In order to study this area, however, I need to do some history (knowing how the term autism emerged and the central studies that launched the field), some neuroscience (understanding how the brain works), some chemistry (learning about therapies that people say either work or don't work; learning about mercury, drugs and their effect on the body) and some law. It is a perfect opportunity for me to learn areas of life that I haven't hitherto focused on. And, of course, the principal benefit of getting into a new field of endeavor is that you have to negotiate the acronymns! I am making a catalog of some of them now, hoping some day they will roll off my tongue like nursery rhymes from the lips of a preschool teacher.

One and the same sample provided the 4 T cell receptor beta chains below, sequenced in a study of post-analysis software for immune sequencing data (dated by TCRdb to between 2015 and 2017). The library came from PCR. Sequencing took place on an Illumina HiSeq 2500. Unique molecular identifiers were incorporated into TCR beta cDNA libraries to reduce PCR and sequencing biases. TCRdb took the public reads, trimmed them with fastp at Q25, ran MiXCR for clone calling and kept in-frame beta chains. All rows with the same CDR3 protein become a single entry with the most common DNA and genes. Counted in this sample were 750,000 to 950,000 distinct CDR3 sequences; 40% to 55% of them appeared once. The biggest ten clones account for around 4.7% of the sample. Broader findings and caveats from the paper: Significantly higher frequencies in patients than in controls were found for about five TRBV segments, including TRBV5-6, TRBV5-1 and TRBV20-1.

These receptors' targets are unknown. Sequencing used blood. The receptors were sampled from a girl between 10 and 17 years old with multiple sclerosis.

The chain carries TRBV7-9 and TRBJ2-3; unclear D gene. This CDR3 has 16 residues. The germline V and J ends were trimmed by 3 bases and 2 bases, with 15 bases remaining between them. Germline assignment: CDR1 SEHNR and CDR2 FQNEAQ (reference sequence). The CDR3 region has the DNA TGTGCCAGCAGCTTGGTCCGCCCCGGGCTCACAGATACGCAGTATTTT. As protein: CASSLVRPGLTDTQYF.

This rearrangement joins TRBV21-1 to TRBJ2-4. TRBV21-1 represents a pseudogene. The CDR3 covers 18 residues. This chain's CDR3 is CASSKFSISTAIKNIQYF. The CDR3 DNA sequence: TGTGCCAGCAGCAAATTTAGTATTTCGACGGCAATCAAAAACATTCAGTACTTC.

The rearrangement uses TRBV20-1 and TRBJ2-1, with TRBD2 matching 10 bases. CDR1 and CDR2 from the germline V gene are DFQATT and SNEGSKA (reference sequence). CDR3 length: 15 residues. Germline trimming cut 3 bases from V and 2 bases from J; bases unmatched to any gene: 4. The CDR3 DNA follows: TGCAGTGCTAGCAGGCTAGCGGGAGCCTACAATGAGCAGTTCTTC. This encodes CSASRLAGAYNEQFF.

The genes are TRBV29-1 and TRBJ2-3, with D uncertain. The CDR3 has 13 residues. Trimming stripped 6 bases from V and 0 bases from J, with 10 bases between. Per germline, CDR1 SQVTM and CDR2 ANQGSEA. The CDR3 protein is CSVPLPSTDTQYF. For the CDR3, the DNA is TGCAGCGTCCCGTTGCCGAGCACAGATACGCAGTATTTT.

Well, I am out of space here, and I still have other things to describe.
Copyright © 2004-2008 William R. Long